3. Report the behaviour
The person doing the bullying may delete their comment or post, so have your kids take screenshots first, so they have evidence of the cyberbullying. Then they can report offending posts or comments to the social media platform or to a moderator, in the case of something like a Facebook group.
4. Take a social media break
Encourage your teen to take a break from technology for a couple of days. Most of us use our phones for things other than social media, so have them sign out of apps or delete them completely off their phone until they’re ready to go back online.
5. Seek support
It’s understandable that your child is going to feel upset about being the target of cyberbullying—especially if it’s by someone they know. Be sure your tween or teen knows they can come to you for comfort and support. Suggest to them they also write a short list of things that make them better and do some of those. It could be taking a warm bath, snuggling up on the couch watching their favourite Netflix sitcom or spending time with a trusted friend.
How can parents prevent cyberbullying
As parents, you want the best for your kids, and you don’t want to see them being subjected to any form of bullying.
Below are some suggestions on what parents can do to help prevent cyberbullying:
Go through your child’s contact lists with them
Take the time out to go through your child’s contact lists on their phone, social media platforms, and emails. Let them tell you who each person is, how they know each other, and what kind of relationship they have. Do this regularly to ensure everything is going well.
Talk to your kids about cyberbullying
Explain the concept of cyberbullying and how your kids should talk to you if anything happens. Do this regularly as well, so that they are conditioned to know that they can come to you whenever they need to. Also, assure them that if they are cyberbullied, it’s not their fault.
Familiarize yourself with social media apps
While you know which social media apps are available, it is important to know how to navigate them as well. It would be helpful to know which social media apps are popular with teens and how to use them. You could even ask your kids to walk you through them. We’ve also put together a social media guide for parents, which helps break down the most popular social media platforms.
Check on your kids’ mental health
Even outside of cyberbullying, it’s always advisable to check on your kids’ mental health. It will help you understand what’s going on in their minds and look out for any early signs of cyberbullying—if any.
Cyberbullying is an important issue that many teens face. To ensure that your kids are using social media responsibly, talk about the safety precautions surrounding social media use and encourage your kids and teens to share any uncomfortable situations that could lead to cyberbullying.
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“Just five more minutes!” That’s today’s rallying cry from teens, who can’t get enough of gaming. Parents, meanwhile, sigh and worry about the consequences of kids spending so many hours in front of screens, battling invisible opponents. What is gaming, and is it safe? Can kids develop a gaming addiction? Will they ever come to the family dinner table again?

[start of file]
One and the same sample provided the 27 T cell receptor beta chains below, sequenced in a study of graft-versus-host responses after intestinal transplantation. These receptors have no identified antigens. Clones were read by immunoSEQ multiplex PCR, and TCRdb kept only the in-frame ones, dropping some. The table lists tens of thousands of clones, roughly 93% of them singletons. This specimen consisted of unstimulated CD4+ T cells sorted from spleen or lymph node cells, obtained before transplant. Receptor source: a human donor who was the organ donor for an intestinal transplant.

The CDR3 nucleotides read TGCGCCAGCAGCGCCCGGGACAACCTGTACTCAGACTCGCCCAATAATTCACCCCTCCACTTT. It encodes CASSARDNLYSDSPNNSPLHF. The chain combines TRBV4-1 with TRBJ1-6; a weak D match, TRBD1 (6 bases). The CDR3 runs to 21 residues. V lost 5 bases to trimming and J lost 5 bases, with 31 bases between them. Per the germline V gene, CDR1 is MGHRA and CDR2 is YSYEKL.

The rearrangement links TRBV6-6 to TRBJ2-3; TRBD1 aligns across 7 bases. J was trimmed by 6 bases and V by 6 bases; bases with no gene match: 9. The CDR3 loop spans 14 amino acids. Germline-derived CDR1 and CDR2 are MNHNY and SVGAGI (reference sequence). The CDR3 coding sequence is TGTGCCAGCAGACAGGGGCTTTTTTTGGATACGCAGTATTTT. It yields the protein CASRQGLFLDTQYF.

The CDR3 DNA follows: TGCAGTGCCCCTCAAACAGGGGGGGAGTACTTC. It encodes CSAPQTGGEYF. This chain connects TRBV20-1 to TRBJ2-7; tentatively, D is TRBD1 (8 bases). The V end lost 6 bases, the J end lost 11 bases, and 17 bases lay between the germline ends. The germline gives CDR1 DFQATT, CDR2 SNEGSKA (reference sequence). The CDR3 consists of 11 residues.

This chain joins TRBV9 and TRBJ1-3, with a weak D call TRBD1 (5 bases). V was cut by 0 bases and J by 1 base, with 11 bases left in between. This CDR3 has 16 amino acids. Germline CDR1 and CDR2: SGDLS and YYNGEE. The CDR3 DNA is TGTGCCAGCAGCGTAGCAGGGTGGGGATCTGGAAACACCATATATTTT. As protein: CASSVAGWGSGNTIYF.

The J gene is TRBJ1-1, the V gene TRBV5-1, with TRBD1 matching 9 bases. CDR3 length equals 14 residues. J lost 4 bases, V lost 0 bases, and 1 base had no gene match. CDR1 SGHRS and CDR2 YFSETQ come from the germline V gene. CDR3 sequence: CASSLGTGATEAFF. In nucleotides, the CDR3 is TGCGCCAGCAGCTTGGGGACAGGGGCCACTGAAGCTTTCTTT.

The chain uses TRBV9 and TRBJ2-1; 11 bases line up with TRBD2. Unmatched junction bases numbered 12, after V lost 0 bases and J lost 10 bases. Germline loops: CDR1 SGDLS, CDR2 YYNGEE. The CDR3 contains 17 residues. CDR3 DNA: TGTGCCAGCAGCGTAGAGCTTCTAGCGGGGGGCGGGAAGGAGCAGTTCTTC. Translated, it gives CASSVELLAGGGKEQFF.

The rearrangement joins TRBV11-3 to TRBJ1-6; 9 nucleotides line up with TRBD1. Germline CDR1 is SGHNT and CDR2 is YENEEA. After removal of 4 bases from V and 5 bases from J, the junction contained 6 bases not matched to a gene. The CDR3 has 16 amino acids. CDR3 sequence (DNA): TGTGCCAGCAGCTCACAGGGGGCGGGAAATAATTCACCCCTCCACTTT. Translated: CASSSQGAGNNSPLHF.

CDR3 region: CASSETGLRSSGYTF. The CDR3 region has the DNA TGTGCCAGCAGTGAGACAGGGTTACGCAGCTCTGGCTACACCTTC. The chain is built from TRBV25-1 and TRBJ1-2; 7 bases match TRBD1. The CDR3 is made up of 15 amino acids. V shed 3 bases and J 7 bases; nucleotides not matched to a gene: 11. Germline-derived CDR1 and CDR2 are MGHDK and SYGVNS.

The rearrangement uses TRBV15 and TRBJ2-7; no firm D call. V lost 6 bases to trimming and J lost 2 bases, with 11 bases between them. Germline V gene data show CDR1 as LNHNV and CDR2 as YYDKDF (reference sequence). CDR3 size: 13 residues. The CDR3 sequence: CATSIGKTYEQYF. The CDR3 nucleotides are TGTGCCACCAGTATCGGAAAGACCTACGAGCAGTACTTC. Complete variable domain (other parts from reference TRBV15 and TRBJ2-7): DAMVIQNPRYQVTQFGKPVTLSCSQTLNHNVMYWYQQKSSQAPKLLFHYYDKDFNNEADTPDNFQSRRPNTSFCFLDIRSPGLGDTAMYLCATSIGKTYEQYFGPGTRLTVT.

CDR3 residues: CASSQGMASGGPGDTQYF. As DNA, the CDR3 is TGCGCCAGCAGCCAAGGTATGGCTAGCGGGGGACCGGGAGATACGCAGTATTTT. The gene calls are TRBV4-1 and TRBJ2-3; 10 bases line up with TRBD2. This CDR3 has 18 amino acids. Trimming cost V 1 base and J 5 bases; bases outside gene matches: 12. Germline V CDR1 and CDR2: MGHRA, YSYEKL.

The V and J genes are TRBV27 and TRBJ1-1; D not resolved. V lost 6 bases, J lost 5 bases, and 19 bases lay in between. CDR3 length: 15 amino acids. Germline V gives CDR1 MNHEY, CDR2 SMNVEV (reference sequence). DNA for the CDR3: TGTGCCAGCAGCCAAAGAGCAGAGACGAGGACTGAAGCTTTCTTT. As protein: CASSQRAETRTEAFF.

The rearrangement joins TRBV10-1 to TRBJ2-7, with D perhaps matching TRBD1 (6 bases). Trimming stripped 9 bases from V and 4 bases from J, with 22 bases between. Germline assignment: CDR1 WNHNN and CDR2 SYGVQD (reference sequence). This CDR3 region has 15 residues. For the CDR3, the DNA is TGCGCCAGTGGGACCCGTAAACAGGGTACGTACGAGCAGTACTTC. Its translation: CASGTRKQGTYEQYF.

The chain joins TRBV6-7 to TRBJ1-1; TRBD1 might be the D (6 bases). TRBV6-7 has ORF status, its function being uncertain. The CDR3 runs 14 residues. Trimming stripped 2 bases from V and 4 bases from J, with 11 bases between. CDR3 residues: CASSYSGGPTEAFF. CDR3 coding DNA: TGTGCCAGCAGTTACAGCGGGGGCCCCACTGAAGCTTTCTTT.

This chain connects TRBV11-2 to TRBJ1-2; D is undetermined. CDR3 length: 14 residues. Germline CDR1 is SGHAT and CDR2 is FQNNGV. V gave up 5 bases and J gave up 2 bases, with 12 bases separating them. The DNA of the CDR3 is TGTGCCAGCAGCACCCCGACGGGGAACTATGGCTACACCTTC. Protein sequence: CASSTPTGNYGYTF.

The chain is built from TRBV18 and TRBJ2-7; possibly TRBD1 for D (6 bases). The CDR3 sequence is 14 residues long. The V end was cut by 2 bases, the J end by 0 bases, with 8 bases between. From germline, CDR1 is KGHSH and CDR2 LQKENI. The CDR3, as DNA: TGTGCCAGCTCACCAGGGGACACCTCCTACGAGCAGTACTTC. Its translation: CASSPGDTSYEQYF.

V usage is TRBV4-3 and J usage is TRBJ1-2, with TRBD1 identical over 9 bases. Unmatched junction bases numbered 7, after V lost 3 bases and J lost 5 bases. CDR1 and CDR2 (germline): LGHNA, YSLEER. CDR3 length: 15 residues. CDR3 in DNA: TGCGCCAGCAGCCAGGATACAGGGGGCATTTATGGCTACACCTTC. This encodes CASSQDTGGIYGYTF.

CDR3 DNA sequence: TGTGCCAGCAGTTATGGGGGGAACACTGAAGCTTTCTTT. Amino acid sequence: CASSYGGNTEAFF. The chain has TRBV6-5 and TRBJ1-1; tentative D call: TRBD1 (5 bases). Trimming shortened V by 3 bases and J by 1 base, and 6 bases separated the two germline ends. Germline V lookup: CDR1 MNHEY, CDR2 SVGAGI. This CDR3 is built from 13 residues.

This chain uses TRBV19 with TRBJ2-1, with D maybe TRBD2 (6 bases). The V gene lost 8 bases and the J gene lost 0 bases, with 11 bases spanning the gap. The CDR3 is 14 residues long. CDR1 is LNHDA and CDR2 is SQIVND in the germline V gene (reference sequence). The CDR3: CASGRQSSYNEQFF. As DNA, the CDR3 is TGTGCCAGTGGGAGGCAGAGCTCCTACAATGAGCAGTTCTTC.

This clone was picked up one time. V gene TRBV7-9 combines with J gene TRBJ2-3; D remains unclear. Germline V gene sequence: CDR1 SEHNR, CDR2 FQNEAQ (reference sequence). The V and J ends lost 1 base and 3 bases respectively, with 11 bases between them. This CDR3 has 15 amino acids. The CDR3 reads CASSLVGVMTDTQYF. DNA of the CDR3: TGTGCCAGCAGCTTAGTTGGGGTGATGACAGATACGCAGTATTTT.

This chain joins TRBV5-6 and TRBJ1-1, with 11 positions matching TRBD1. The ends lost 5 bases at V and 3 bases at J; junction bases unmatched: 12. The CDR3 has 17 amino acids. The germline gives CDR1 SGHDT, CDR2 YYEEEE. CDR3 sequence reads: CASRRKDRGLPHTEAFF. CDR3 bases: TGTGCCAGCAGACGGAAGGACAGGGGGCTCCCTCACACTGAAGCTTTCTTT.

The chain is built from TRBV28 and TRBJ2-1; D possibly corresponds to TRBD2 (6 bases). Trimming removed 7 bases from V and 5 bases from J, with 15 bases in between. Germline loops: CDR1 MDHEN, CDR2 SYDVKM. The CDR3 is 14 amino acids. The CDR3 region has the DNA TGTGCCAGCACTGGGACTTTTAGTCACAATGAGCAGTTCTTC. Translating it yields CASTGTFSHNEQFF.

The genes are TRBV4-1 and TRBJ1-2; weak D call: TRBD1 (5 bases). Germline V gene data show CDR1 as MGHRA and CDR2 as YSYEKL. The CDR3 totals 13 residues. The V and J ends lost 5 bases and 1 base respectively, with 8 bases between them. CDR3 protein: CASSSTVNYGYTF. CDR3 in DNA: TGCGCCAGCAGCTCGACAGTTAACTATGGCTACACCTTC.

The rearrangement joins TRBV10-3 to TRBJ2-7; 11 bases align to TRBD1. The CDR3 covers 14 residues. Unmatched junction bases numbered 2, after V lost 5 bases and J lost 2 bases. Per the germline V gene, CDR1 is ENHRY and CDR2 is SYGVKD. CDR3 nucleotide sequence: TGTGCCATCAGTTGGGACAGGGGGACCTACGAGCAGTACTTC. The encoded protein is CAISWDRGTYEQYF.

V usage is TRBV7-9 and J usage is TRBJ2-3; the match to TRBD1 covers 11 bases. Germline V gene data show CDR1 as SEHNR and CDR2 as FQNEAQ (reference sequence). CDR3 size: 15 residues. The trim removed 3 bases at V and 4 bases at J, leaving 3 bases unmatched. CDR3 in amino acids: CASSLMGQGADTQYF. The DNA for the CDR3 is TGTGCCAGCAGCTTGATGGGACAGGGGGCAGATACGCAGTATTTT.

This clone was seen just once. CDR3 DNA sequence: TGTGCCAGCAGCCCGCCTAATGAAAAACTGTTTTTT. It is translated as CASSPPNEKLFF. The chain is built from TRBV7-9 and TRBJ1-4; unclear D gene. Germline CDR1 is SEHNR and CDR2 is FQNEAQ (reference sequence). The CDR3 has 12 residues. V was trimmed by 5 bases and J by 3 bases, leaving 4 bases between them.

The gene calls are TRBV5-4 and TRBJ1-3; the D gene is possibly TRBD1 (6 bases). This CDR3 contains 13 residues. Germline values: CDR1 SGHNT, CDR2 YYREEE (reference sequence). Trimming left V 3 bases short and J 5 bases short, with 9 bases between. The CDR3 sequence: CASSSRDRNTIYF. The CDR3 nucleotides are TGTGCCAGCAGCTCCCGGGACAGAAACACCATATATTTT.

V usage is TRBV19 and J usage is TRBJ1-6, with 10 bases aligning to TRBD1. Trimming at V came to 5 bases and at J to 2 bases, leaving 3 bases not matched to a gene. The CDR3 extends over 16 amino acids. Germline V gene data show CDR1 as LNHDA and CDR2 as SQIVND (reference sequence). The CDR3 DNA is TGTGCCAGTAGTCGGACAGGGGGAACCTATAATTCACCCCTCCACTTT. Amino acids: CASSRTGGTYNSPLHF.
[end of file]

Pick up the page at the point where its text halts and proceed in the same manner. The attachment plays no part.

In this guide, we provide some resources to help parents better understand the facts of video games, why games are so compelling for tweens and teens, and how to help them stay safe as they navigate these fun and fascinating immersive worlds.
Why is gaming popular with kids and teens?
Perhaps your formerly social kid, who used to have so many interests, wants to spend seemingly every waking minute in front of the computer or on the console, gaming. That can be hard for parents to accept or understand. But, why is gaming so popular with tweens and teens?
Gaming helps teens meet some basic psychological needs:
Video games can help teens feel competent. They provide opportunities to be challenged, to improve skills through practice and problem-solving, and to master tasks. They provide constant feedback so that kids learn how to succeed. Gamification can also be a great way to teach kids valuable lessons, such as the importance of saving.
Video games can give teens a much-needed sense of control as they choose games, create avatars, design and build their ideal environments, and decide how and when to interact with selected peers.
Teens use games as a way to fulfil a deep human need to connect with each other. During the COVID-19 pandemic, gaming was one of the few safe ways for kids to connect and hang out with their friends. In the same way, we used to hang out at the mall or spend hours on the phone—our kids are hanging out with each other in virtual worlds.
For kids who have trouble fitting in at home or school, gaming can be a lifeline. That’s because online gaming can provide safe spaces for teens to experiment with their changing sense of identity. Adolescents are doing the critical work of “finding themselves,” games offer opportunities to try on different avatars, skins, personas and accessories to see what fits. That can be especially valuable to young people coming to identify as LGBTQ2S+ or nonbinary or having trouble fitting in.
So, the next time you feel frustrated because your kid is “sitting and staring at a screen for hours,” it can help to try a shift in perspective. Instead, remember they’re hanging out with friends, meeting new people, solving problems, practising social skills, figuring out who they are, and actively creating new and exciting worlds. As parents, we can help them integrate gaming into a healthy life.
There are many ways to play video games. Most likely, your tween or teen is playing on one or more of the following top platforms: